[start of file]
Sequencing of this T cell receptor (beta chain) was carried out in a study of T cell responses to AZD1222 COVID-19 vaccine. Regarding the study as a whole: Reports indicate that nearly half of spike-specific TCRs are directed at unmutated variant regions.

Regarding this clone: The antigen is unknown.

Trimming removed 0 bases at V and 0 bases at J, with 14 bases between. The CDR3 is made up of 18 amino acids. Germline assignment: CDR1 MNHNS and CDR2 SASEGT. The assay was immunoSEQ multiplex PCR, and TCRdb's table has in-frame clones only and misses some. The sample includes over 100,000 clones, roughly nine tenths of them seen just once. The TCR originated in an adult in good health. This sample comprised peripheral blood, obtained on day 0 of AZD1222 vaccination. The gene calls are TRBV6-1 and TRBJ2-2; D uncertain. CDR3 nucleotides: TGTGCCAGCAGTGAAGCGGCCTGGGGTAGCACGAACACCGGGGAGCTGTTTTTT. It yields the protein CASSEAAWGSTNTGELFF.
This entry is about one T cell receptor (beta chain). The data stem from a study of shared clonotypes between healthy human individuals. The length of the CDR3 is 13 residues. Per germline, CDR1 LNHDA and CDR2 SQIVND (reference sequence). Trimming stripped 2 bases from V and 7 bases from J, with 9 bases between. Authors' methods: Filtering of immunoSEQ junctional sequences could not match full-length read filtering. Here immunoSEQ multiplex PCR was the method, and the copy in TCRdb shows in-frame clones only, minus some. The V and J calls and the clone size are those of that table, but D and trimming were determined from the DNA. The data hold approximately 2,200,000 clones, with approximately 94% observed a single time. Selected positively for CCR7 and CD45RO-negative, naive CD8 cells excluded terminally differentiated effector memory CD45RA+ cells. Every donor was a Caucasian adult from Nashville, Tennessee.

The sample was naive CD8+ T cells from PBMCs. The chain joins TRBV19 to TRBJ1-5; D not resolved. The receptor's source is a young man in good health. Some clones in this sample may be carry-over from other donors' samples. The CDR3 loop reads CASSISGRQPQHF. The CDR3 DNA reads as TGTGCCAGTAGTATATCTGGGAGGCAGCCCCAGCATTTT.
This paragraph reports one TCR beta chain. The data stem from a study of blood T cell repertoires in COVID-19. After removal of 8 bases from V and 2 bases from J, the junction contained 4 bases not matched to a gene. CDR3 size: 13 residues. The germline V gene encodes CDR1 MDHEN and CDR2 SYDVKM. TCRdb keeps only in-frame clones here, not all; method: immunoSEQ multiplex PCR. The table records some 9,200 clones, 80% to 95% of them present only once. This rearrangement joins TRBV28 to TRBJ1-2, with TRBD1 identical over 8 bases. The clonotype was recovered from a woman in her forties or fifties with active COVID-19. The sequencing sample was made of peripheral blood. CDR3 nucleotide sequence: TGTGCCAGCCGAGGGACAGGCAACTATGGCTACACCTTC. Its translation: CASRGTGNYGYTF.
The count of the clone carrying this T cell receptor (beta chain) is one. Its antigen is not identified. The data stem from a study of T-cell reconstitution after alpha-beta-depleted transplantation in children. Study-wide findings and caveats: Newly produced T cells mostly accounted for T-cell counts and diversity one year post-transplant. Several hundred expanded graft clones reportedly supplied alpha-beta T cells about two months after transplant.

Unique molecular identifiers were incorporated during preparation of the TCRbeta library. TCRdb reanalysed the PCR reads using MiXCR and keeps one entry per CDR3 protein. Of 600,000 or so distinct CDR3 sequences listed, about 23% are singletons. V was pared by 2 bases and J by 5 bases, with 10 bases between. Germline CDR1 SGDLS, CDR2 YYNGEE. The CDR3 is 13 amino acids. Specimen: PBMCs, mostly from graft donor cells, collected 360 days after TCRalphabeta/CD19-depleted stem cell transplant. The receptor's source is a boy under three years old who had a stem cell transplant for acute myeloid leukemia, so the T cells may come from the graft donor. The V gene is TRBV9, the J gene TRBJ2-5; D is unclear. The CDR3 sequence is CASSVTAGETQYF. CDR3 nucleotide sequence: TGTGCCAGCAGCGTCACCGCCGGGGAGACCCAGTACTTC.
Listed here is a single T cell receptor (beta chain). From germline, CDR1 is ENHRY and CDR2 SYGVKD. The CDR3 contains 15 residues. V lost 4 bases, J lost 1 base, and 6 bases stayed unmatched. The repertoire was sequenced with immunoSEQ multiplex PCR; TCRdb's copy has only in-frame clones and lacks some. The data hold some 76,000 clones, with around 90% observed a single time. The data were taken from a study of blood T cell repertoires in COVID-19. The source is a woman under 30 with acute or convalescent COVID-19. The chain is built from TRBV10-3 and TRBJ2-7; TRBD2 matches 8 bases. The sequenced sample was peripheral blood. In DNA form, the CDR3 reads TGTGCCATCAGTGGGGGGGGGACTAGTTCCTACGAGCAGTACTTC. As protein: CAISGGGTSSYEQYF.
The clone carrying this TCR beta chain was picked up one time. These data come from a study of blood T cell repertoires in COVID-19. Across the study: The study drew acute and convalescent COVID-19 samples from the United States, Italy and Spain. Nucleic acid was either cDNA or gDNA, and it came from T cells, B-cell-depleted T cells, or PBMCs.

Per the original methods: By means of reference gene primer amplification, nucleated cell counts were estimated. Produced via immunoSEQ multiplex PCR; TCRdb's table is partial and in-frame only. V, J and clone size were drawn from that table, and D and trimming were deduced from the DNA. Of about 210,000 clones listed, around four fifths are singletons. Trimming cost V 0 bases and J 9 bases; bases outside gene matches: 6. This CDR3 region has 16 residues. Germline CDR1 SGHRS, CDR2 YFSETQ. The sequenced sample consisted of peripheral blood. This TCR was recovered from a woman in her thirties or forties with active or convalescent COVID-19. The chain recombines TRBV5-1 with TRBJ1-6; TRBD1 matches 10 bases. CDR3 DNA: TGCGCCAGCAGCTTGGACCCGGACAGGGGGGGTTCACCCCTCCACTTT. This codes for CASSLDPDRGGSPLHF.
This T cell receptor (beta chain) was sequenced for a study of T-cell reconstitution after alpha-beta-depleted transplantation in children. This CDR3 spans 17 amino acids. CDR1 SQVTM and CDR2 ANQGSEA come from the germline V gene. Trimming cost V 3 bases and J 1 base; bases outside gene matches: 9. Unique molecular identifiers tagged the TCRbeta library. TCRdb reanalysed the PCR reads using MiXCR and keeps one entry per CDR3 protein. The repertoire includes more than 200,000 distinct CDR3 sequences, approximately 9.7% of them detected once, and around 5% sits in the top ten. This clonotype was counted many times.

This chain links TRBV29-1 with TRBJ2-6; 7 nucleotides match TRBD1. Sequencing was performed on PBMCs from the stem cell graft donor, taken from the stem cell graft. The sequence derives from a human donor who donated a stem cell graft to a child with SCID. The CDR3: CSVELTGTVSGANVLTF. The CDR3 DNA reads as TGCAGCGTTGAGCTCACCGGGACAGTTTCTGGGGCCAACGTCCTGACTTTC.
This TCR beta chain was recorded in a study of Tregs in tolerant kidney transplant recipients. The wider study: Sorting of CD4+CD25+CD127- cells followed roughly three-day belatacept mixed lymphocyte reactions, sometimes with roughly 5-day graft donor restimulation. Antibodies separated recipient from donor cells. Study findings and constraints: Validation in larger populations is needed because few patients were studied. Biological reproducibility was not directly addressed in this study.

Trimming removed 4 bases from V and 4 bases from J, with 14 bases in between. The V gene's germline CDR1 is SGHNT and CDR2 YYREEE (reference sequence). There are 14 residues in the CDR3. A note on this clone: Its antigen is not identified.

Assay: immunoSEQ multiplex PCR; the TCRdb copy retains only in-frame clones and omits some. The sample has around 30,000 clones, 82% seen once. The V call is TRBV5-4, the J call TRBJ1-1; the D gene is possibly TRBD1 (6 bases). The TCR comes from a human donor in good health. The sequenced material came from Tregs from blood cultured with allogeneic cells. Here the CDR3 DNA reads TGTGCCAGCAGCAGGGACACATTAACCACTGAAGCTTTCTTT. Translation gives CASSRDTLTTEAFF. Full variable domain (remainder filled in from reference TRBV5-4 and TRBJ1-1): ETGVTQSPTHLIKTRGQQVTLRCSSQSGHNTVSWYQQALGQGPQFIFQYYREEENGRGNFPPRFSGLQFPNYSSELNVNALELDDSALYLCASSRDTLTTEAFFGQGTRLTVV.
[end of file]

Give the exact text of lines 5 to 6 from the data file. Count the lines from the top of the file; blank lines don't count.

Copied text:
The sample was naive CD8+ T cells from PBMCs. The chain joins TRBV19 to TRBJ1-5; D not resolved. The receptor's source is a young man in good health. Some clones in this sample may be carry-over from other donors' samples. The CDR3 loop reads CASSISGRQPQHF. The CDR3 DNA reads as TGTGCCAGTAGTATATCTGGGAGGCAGCCCCAGCATTTT.
This paragraph reports one TCR beta chain. The data stem from a study of blood T cell repertoires in COVID-19. After removal of 8 bases from V and 2 bases from J, the junction contained 4 bases not matched to a gene. CDR3 size: 13 residues. The germline V gene encodes CDR1 MDHEN and CDR2 SYDVKM. TCRdb keeps only in-frame clones here, not all; method: immunoSEQ multiplex PCR. The table records some 9,200 clones, 80% to 95% of them present only once. This rearrangement joins TRBV28 to TRBJ1-2, with TRBD1 identical over 8 bases. The clonotype was recovered from a woman in her forties or fifties with active COVID-19. The sequencing sample was made of peripheral blood. CDR3 nucleotide sequence: TGTGCCAGCCGAGGGACAGGCAACTATGGCTACACCTTC. Its translation: CASRGTGNYGYTF.